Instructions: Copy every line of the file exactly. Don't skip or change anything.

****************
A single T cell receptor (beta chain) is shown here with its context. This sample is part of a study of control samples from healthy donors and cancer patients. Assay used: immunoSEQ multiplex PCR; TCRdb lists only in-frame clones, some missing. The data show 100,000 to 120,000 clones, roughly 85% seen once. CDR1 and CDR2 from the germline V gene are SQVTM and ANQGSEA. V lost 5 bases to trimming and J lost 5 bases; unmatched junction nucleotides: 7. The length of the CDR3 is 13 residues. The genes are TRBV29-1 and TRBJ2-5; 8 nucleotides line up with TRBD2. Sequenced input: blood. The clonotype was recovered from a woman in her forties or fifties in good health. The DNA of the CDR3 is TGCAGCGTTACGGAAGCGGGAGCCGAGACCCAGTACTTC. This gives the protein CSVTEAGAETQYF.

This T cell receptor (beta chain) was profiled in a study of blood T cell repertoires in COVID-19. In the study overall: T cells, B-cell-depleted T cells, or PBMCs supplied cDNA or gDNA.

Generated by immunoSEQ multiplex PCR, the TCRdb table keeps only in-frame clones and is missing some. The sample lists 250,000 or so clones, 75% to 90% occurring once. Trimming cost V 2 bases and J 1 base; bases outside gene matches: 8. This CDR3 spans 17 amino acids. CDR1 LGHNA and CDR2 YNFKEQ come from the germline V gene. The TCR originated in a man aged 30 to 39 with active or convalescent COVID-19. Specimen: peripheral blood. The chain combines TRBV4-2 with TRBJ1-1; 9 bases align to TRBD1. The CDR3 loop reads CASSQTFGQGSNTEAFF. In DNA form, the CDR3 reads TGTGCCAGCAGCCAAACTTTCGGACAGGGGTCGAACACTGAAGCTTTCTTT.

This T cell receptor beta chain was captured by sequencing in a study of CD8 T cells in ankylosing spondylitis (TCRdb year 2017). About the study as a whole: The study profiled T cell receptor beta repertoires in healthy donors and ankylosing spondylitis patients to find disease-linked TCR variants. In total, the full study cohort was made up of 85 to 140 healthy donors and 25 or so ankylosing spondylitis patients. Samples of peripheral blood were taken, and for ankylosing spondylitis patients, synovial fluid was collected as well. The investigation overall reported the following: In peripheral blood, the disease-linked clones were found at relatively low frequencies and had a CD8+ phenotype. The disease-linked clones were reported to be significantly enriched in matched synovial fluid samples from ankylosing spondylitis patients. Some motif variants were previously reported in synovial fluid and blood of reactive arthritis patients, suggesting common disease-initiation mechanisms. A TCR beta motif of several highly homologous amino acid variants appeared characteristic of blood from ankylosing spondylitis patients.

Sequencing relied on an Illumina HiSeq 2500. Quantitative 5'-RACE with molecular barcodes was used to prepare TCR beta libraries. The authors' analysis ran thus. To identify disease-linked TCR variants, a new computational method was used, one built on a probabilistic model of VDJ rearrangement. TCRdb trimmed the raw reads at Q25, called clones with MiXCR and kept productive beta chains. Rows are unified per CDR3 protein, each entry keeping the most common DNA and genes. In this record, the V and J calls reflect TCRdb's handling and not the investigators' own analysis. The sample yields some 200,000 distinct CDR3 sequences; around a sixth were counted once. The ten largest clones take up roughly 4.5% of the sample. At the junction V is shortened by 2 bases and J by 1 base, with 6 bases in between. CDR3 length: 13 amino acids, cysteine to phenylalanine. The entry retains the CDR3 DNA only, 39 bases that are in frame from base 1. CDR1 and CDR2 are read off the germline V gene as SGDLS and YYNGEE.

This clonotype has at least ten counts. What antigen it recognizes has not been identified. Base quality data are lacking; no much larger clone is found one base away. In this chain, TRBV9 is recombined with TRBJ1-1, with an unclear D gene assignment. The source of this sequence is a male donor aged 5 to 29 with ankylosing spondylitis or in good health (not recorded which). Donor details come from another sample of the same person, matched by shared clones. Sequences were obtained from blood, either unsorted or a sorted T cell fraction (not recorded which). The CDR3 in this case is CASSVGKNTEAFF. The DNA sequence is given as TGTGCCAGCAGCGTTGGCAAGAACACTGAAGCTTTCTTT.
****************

A single T cell receptor (beta chain) is shown here with its context. This sample is part of a study of control samples from healthy donors and cancer patients. Assay used: immunoSEQ multiplex PCR; TCRdb lists only in-frame clones, some missing. The data show 100,000 to 120,000 clones, roughly 85% seen once. CDR1 and CDR2 from the germline V gene are SQVTM and ANQGSEA. V lost 5 bases to trimming and J lost 5 bases; unmatched junction nucleotides: 7. The length of the CDR3 is 13 residues. The genes are TRBV29-1 and TRBJ2-5; 8 nucleotides line up with TRBD2. Sequenced input: blood. The clonotype was recovered from a woman in her forties or fifties in good health. The DNA of the CDR3 is TGCAGCGTTACGGAAGCGGGAGCCGAGACCCAGTACTTC. This gives the protein CSVTEAGAETQYF.

This T cell receptor (beta chain) was profiled in a study of blood T cell repertoires in COVID-19. In the study overall: T cells, B-cell-depleted T cells, or PBMCs supplied cDNA or gDNA.

Generated by immunoSEQ multiplex PCR, the TCRdb table keeps only in-frame clones and is missing some. The sample lists 250,000 or so clones, 75% to 90% occurring once. Trimming cost V 2 bases and J 1 base; bases outside gene matches: 8. This CDR3 spans 17 amino acids. CDR1 LGHNA and CDR2 YNFKEQ come from the germline V gene. The TCR originated in a man aged 30 to 39 with active or convalescent COVID-19. Specimen: peripheral blood. The chain combines TRBV4-2 with TRBJ1-1; 9 bases align to TRBD1. The CDR3 loop reads CASSQTFGQGSNTEAFF. In DNA form, the CDR3 reads TGTGCCAGCAGCCAAACTTTCGGACAGGGGTCGAACACTGAAGCTTTCTTT.

This T cell receptor beta chain was captured by sequencing in a study of CD8 T cells in ankylosing spondylitis (TCRdb year 2017). About the study as a whole: The study profiled T cell receptor beta repertoires in healthy donors and ankylosing spondylitis patients to find disease-linked TCR variants. In total, the full study cohort was made up of 85 to 140 healthy donors and 25 or so ankylosing spondylitis patients. Samples of peripheral blood were taken, and for ankylosing spondylitis patients, synovial fluid was collected as well. The investigation overall reported the following: In peripheral blood, the disease-linked clones were found at relatively low frequencies and had a CD8+ phenotype. The disease-linked clones were reported to be significantly enriched in matched synovial fluid samples from ankylosing spondylitis patients. Some motif variants were previously reported in synovial fluid and blood of reactive arthritis patients, suggesting common disease-initiation mechanisms. A TCR beta motif of several highly homologous amino acid variants appeared characteristic of blood from ankylosing spondylitis patients.

Sequencing relied on an Illumina HiSeq 2500. Quantitative 5'-RACE with molecular barcodes was used to prepare TCR beta libraries. The authors' analysis ran thus. To identify disease-linked TCR variants, a new computational method was used, one built on a probabilistic model of VDJ rearrangement. TCRdb trimmed the raw reads at Q25, called clones with MiXCR and kept productive beta chains. Rows are unified per CDR3 protein, each entry keeping the most common DNA and genes. In this record, the V and J calls reflect TCRdb's handling and not the investigators' own analysis. The sample yields some 200,000 distinct CDR3 sequences; around a sixth were counted once. The ten largest clones take up roughly 4.5% of the sample. At the junction V is shortened by 2 bases and J by 1 base, with 6 bases in between. CDR3 length: 13 amino acids, cysteine to phenylalanine. The entry retains the CDR3 DNA only, 39 bases that are in frame from base 1. CDR1 and CDR2 are read off the germline V gene as SGDLS and YYNGEE.

This clonotype has at least ten counts. What antigen it recognizes has not been identified. Base quality data are lacking; no much larger clone is found one base away. In this chain, TRBV9 is recombined with TRBJ1-1, with an unclear D gene assignment. The source of this sequence is a male donor aged 5 to 29 with ankylosing spondylitis or in good health (not recorded which). Donor details come from another sample of the same person, matched by shared clones. Sequences were obtained from blood, either unsorted or a sorted T cell fraction (not recorded which). The CDR3 in this case is CASSVGKNTEAFF. The DNA sequence is given as TGTGCCAGCAGCGTTGGCAAGAACACTGAAGCTTTCTTT.